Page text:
We’ve never met a pork cutlet we didn’t love, but will that streak continue?

Katsu is the Japanese word for “cutlet,” but it’s also used as shorthand for “pork cutlet.” Having an abbreviated form comes in handy, since there are so many delicious ways to eat katsu, such as tonkatsu (a pork cutlet by itself), katsudon (pork cutlet rice bowls), katsu sandwiches, and katsu curry.

But we’ve always got room in our stomach for a new take on katsu, and pork cutlet specialty restaurant chain Katsuya is giving us just that with their newest menu item: katsu soba!

You can get soba (buckwheat noodles) in Japan with various toppings, such as strips of meat or pieces of tempura, but we’d never heard of it being topped with katsu. Since it’s our solemn duty to stay up to the minute with developments in the fried food world, we headed to our local Katsuya branch to try it out (the 759-yen [US$5.40] katsu soba is only available as an eat-in item).

After a short wait, our food arrived, and we had to do a double-take. Viewed from directly above, the katsu soba is almost indistinguishable from a pork cutlet rice bowl. Shift the angle you’re looking at it from, though…

…and you’ll see the soba noodles underneath.

We were impressed by how well the katsu was holding up. We’d braced ourselves for the possibility that its breading would be soggy and crumbling, but it looked both beautiful and delicious, since the cutlet rests on top of the noodles, keeping it from sinking too deep into the bowl and getting submerged in broth.

However, as pretty as our bowl of katsu soba looked, we also felt some sort of angry aura. We looked around, worried that one of our many sworn enemies might have followed us into the restaurant, but nope, no one was shooting daggers at us with their eyes. Then we looked back down at our food and saw where the negative energies were coming from.

“Hey! Did you forget about me over here?”

Yep, the katsu soba comes with a bowl of white rice. Ordinarily, this is where the egg-enhanced cutlet would be sitting, as part of a katsudon, but the rice had been relegated to a lonely bit player in this meal.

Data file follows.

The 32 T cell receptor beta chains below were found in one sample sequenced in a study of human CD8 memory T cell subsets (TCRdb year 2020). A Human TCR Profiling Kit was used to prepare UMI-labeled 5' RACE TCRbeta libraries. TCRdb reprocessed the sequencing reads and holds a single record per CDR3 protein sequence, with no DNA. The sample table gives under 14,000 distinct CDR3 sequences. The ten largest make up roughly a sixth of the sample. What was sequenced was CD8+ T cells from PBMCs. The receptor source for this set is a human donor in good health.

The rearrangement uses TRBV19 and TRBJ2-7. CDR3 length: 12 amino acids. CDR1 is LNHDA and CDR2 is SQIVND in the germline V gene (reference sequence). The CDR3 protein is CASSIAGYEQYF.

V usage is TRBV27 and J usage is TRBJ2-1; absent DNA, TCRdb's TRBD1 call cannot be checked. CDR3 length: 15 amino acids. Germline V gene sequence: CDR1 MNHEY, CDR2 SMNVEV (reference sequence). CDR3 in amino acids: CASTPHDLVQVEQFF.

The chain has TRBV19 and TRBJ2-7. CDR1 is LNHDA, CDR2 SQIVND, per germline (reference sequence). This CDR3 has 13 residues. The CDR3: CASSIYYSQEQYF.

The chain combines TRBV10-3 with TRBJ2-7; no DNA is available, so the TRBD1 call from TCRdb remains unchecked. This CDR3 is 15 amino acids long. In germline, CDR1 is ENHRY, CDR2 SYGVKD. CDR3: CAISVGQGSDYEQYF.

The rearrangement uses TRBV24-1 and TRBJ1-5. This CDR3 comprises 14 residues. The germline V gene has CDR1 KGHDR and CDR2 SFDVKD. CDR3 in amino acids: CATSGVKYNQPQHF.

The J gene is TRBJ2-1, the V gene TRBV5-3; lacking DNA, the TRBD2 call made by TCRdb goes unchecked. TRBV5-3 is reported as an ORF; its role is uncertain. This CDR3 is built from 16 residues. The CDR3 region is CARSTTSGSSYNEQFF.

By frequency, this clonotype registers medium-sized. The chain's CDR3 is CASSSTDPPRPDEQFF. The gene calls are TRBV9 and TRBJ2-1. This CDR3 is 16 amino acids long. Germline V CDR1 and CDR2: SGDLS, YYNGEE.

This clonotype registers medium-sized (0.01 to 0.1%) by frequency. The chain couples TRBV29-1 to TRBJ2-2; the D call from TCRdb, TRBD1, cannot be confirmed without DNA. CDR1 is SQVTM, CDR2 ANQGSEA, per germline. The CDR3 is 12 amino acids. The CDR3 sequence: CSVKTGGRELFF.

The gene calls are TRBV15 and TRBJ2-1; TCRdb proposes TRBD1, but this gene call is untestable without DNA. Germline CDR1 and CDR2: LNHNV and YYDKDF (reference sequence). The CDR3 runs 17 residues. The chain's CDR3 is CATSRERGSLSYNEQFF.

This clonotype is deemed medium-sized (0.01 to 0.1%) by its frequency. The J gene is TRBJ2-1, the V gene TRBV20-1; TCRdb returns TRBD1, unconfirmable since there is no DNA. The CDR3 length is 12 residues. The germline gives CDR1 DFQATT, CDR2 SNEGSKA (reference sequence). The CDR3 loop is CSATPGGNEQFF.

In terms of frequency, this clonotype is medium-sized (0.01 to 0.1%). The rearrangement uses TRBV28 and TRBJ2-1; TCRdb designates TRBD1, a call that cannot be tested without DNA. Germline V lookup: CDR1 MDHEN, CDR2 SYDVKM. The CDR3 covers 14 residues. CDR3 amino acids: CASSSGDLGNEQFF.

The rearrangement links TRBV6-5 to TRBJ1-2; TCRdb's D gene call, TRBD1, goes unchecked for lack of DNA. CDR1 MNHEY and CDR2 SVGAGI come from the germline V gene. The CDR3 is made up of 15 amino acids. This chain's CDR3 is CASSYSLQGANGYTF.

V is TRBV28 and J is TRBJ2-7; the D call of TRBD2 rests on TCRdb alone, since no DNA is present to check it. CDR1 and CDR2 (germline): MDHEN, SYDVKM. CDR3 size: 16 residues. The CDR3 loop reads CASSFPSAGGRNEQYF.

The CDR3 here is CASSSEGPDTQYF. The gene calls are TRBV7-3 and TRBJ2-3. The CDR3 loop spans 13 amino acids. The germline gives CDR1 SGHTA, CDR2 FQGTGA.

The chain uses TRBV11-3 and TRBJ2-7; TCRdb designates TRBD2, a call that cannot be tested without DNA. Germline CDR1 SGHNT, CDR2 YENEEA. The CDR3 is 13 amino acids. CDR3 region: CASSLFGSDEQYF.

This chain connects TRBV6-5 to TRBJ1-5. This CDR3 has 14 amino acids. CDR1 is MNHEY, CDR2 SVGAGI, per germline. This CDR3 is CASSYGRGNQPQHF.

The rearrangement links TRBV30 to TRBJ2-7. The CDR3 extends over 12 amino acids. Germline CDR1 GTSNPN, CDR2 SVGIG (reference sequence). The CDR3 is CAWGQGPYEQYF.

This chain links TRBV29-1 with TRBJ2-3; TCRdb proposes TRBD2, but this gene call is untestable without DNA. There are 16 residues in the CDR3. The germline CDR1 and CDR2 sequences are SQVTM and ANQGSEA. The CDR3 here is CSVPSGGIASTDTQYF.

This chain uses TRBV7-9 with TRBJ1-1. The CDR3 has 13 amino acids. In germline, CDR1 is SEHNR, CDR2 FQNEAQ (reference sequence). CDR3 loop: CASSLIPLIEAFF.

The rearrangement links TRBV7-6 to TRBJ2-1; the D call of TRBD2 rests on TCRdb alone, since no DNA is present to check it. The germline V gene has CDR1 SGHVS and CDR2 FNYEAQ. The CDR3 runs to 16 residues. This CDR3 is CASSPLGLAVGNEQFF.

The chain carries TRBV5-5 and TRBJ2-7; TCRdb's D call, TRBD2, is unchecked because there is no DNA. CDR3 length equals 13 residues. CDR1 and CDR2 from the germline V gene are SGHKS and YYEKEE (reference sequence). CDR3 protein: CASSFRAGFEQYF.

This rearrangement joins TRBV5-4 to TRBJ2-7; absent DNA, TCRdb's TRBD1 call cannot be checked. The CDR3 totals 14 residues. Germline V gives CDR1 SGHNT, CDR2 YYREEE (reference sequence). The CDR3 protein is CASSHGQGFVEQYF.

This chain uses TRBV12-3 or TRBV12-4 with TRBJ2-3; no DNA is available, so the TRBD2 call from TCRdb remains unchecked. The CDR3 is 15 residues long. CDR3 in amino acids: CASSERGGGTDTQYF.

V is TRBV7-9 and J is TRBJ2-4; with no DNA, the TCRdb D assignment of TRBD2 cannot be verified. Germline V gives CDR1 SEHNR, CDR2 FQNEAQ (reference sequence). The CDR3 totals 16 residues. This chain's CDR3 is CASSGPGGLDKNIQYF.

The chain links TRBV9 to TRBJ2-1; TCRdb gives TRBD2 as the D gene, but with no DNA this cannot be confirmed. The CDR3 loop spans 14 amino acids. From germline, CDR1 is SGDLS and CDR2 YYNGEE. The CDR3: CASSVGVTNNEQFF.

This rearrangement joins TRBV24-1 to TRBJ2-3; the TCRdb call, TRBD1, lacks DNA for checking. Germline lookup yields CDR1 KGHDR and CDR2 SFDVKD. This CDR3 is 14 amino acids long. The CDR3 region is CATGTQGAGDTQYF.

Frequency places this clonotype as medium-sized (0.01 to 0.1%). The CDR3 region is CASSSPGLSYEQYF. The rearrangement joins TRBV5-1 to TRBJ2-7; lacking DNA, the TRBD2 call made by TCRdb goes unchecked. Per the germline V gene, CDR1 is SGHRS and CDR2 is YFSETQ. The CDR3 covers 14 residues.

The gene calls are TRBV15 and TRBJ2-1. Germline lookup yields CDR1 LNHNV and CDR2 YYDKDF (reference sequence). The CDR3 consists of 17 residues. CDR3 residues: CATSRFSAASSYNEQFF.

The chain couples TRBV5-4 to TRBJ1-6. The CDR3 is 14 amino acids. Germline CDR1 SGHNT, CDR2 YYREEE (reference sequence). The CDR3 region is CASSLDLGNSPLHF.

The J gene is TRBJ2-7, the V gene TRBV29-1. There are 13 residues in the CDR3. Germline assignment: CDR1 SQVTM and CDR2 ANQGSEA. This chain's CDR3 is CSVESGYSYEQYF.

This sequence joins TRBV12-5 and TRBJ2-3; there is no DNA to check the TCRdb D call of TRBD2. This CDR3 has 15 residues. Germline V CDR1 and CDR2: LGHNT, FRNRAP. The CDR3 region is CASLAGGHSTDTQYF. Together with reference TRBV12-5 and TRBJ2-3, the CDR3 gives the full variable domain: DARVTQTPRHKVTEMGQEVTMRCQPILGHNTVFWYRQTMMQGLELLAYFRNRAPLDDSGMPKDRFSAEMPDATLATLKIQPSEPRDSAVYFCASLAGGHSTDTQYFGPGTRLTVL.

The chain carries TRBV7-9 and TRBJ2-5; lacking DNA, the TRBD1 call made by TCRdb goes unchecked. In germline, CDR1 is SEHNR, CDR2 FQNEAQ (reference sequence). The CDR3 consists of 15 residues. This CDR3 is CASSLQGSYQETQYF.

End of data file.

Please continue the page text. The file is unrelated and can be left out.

▼ We could almost feel its jealousy towards the soba noodles for stealing away its customary culinary partner.

We pushed away the awkwardness, though, and picked up our chopsticks for a taste.

We were happy to learn that, just like it looked, the katsu retained a pleasing texture even while soaking up some of the broth for extra flavor. The cutlet was deliciously seasoned, and it turn out katsu goes surprisingly well with soba broth, since both it and katsu have rich and salty notes to their taste. The noodles were nice too, if perhaps a little on the soft side.

We did have one minor complaint, though. The full name of Katsuya’s katsu soba is “Katsuni Hiyashi Soba,” and the hiyashi part means “cold.” Soba with cold broth is a tasty and refreshing summer dish, but you can’t really keep cold broth and a freshly fried cutlet in the same bowl together, and the heat of the katsu made the broth lukewarm.

Serving the katsu soba with hot broth might have been the better choice. Still, it tasted great, and considering the fact that the weather in Japan can still get pretty hot in early September, maybe this isn’t such a bad deci-


Yeah, about this time we started to feel the presence of the rice again. We were starting to feel sorry for it now, so we decided to throw it a bone…or, more accurately, to throw it some katsu.

A quick transfer of a few pieces of the katsu, and we had ourselves a mini katsudon.

Now everyone was happy, the katsudon, the soba, the rice, and, most importantly, our stomach.

Related: Katsuya location finder
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